The decision was voted by five out of seven members of the committee. The dissenting voices noted that against the backdrop of higher downside risks to global growth and low inflationary pressure, monetary policy should be eased in order to add more support to the weaker-than-expected recovery.
Statement by the Bank of Thailand:
In the third quarter of 2014, the Thai economy expanded slowly as expected, with domestic private spending being the main growth driver. In 2015, the economy should continue to recover, albeit at a rate lower than formerly assessed. A less-than-expected government spending weighs on private investment as most businesses await the implementation of public investment plans. In addition, a recovery in exports of goods is subject to the more uncertain global economic outlook. Nevertheless, tourism is expected to turn more positive, but remains somewhat below the normal level.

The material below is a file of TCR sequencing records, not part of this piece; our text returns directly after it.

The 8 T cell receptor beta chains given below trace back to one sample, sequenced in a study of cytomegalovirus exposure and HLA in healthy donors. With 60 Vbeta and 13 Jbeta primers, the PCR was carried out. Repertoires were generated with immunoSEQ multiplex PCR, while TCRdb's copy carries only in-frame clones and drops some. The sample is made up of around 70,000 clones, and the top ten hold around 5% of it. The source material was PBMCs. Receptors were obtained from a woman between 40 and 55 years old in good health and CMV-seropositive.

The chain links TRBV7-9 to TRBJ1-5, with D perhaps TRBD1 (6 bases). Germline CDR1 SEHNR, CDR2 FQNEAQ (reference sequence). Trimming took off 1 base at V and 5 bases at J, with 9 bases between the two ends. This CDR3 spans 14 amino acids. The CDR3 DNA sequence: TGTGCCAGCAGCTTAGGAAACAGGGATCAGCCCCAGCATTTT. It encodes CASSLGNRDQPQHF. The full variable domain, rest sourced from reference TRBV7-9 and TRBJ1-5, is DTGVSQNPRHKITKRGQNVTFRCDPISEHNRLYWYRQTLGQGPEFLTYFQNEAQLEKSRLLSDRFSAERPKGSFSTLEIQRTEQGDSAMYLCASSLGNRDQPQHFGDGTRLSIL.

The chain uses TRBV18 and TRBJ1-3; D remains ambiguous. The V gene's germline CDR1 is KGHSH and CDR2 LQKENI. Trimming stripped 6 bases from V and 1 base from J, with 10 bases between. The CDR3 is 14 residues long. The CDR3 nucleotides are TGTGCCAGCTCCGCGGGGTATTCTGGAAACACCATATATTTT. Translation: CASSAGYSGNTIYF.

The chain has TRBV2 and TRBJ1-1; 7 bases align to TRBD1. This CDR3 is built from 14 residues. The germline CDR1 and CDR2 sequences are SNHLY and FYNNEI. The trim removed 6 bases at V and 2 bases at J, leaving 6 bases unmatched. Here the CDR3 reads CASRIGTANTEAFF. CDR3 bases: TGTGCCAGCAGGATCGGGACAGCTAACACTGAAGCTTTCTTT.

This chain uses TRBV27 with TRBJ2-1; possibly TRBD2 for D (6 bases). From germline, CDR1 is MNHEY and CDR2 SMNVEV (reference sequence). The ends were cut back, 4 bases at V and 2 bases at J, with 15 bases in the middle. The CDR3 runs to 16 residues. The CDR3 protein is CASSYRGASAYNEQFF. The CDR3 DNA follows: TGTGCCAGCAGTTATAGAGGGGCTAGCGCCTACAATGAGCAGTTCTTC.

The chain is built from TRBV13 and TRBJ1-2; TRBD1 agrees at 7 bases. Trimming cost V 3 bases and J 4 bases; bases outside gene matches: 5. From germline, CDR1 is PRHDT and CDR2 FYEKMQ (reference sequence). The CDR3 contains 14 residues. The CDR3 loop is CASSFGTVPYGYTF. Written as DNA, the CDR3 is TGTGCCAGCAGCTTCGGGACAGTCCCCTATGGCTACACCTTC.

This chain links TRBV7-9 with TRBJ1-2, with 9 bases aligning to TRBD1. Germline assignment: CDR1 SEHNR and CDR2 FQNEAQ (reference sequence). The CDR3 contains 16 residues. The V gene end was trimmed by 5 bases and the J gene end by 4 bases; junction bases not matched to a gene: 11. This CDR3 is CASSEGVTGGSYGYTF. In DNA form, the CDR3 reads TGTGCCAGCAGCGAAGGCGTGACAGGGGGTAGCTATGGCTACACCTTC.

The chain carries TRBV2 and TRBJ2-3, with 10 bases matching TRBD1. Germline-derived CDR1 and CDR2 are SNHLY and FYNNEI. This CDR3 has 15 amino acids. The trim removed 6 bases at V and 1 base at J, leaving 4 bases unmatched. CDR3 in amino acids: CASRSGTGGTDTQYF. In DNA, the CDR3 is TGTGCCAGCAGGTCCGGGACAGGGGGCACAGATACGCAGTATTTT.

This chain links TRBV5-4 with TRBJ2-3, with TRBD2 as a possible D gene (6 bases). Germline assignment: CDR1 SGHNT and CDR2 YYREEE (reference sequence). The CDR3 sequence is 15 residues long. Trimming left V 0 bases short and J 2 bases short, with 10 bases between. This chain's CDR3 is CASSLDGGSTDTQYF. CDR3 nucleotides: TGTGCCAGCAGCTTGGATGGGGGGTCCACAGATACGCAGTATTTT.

Headline inflation trended downward due to energy prices, and is projected to remain subdued for some periods ahead, in line with global oil prices. Core inflation slightly decelerated in tandem with lower demand pressure as a result of slow economic recovery. Meanwhile, risks to financial stability from a period of low interest rates are contained.
In deliberating monetary policy, most members judged that the current policy stance remains sufficiently accommodative given a steady path of economic recovery in 2015, and is consistent with long-term financial stability objective.
Going forward, members agreed that monetary policy should remain accommodative in order to reinforce the momentum of economic recovery. Another important factor would be for the government to ensure that the disbursement of public spending goes as planned.